Downtown buildings may become a school
She owns the former Finney State Office Building, which is two joined buildings at 130 S. Market and 230 E. William. She also owns the former Henry’s building at 124 S. Broadway, Broadway Plaza at 105 S. Broadway and Sutton Place at 209 E. William. The buildings are clustered in one area of downtown.
According to the city’s agenda, “The complex would include schools for various health professions in the former State Office building and use the surrounding buildings for supporting services associated with health education and student housing.”
Facade work would include new doors, windows, stucco repair and tuck-pointing.
“Work on the former State Office Building will include removing the 20-year old stucco finish and returning the facade to its historic look,” the agenda says.
It also says Tokala agrees to “additional safeguards to protect the City,” including financing construction costs until work is done and only then being reimbursed.
At Broadway Plaza, asbestos funds would not be released until Tokala has a lease and franchise agreement for a Marriott AC hotel or another “acceptable brand.”
At the Henry’s Building, funds wouldn’t be released until Tokala has a lease with a technical school for 25,000 square feet.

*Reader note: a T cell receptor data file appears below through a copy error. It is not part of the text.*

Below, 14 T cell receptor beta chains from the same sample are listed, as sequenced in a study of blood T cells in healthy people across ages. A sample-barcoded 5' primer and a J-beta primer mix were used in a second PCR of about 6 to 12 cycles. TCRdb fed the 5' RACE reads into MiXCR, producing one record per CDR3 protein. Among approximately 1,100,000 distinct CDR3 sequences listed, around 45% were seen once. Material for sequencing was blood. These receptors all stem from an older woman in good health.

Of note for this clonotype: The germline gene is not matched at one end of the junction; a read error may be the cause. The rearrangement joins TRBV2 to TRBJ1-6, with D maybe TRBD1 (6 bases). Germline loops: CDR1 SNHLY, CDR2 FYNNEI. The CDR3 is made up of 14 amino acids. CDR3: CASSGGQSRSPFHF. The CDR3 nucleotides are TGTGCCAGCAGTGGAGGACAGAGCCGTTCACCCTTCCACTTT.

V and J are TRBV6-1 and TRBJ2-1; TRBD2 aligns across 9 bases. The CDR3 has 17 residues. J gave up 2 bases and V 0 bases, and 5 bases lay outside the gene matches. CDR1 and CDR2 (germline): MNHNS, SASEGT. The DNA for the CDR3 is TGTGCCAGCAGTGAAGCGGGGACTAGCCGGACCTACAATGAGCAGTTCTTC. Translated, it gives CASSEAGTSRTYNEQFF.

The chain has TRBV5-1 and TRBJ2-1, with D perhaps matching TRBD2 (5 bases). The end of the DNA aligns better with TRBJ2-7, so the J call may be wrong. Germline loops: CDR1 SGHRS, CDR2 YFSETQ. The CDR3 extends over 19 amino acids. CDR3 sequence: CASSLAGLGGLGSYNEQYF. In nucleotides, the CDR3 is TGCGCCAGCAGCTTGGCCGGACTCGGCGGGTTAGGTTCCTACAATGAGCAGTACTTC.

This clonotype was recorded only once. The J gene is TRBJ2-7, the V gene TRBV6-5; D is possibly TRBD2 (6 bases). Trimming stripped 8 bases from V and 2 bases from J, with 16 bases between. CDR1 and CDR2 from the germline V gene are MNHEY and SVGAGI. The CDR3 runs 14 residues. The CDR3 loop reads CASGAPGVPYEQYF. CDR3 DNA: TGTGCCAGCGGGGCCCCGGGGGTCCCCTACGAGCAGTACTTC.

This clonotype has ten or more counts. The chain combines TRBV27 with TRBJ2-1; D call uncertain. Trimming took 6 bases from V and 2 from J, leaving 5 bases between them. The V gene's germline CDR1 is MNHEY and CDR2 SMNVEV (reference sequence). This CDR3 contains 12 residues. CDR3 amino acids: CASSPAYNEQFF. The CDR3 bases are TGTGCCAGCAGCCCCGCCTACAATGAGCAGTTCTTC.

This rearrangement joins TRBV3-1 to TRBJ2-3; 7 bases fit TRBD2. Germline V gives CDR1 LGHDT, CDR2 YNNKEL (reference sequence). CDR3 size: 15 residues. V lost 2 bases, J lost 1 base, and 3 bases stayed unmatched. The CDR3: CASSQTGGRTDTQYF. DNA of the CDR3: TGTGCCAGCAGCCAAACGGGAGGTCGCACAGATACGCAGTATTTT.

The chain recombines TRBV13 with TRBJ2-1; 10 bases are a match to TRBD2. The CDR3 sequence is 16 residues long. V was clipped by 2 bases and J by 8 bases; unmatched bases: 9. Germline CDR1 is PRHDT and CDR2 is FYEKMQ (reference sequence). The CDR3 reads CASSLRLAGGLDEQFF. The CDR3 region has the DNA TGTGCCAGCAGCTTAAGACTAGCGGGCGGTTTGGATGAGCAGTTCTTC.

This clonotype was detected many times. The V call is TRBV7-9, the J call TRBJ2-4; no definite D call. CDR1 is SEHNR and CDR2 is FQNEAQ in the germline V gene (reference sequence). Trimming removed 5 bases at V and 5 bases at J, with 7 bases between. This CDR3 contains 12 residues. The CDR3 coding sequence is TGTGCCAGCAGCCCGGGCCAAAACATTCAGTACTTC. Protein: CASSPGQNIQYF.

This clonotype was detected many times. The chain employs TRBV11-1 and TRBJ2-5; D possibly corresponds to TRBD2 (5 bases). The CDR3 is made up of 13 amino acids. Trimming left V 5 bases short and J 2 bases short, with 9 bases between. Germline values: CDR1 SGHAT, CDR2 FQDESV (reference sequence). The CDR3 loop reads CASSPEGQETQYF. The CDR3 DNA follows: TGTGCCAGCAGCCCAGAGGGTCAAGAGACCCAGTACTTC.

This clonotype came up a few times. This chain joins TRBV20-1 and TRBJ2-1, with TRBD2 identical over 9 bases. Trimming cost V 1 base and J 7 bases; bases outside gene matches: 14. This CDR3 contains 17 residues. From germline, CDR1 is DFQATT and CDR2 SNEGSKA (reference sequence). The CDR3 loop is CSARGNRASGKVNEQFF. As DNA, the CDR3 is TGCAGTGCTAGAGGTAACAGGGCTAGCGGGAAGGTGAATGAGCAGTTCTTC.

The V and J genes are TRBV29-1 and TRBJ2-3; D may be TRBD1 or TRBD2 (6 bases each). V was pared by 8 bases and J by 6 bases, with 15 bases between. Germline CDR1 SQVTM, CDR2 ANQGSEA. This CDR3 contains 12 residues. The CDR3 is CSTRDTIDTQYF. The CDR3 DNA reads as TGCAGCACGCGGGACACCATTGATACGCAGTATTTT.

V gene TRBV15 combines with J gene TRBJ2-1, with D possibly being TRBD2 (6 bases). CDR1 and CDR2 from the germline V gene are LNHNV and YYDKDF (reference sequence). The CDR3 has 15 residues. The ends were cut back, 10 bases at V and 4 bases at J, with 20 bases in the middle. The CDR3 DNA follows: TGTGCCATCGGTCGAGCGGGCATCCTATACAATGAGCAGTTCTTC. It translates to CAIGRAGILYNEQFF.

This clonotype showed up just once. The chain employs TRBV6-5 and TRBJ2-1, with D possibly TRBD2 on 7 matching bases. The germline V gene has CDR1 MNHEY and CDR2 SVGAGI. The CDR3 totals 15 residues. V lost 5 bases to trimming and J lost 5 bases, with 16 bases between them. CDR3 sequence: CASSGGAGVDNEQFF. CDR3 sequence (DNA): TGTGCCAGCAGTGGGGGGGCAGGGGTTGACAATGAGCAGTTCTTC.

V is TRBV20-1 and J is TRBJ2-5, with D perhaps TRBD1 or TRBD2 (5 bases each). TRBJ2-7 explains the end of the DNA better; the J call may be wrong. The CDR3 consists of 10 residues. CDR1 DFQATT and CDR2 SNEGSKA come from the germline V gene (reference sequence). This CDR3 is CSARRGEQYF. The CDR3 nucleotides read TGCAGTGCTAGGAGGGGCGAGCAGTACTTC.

That school likely would include a culinary program tied to a food court and other restaurants.
At the former state building, funds would not be released until Tokala proves pre-accreditation status with a medical school, an agreement with an operator and proof of funding for the operating escrow along with a lease for 150,000 square feet for the college.
Sutton Place would have the same requirements as the former state building.
Neither City Council member Brandon Johnson, whose district the complex would be in, nor Cindy Claycomb, who represents the district just north of there, have had a chance to study Tokala’s petition yet. Both say the development has the chance to be significant for downtown.
“It has great potential to really change even more of downtown and take some areas . . . that need a facelift and give it to them,” Johnson says.
“Obviously, the buildings that we’re looking at, if those were developed, that would certainly be a boon for downtown,” Claycomb says. “I have no doubt about that.”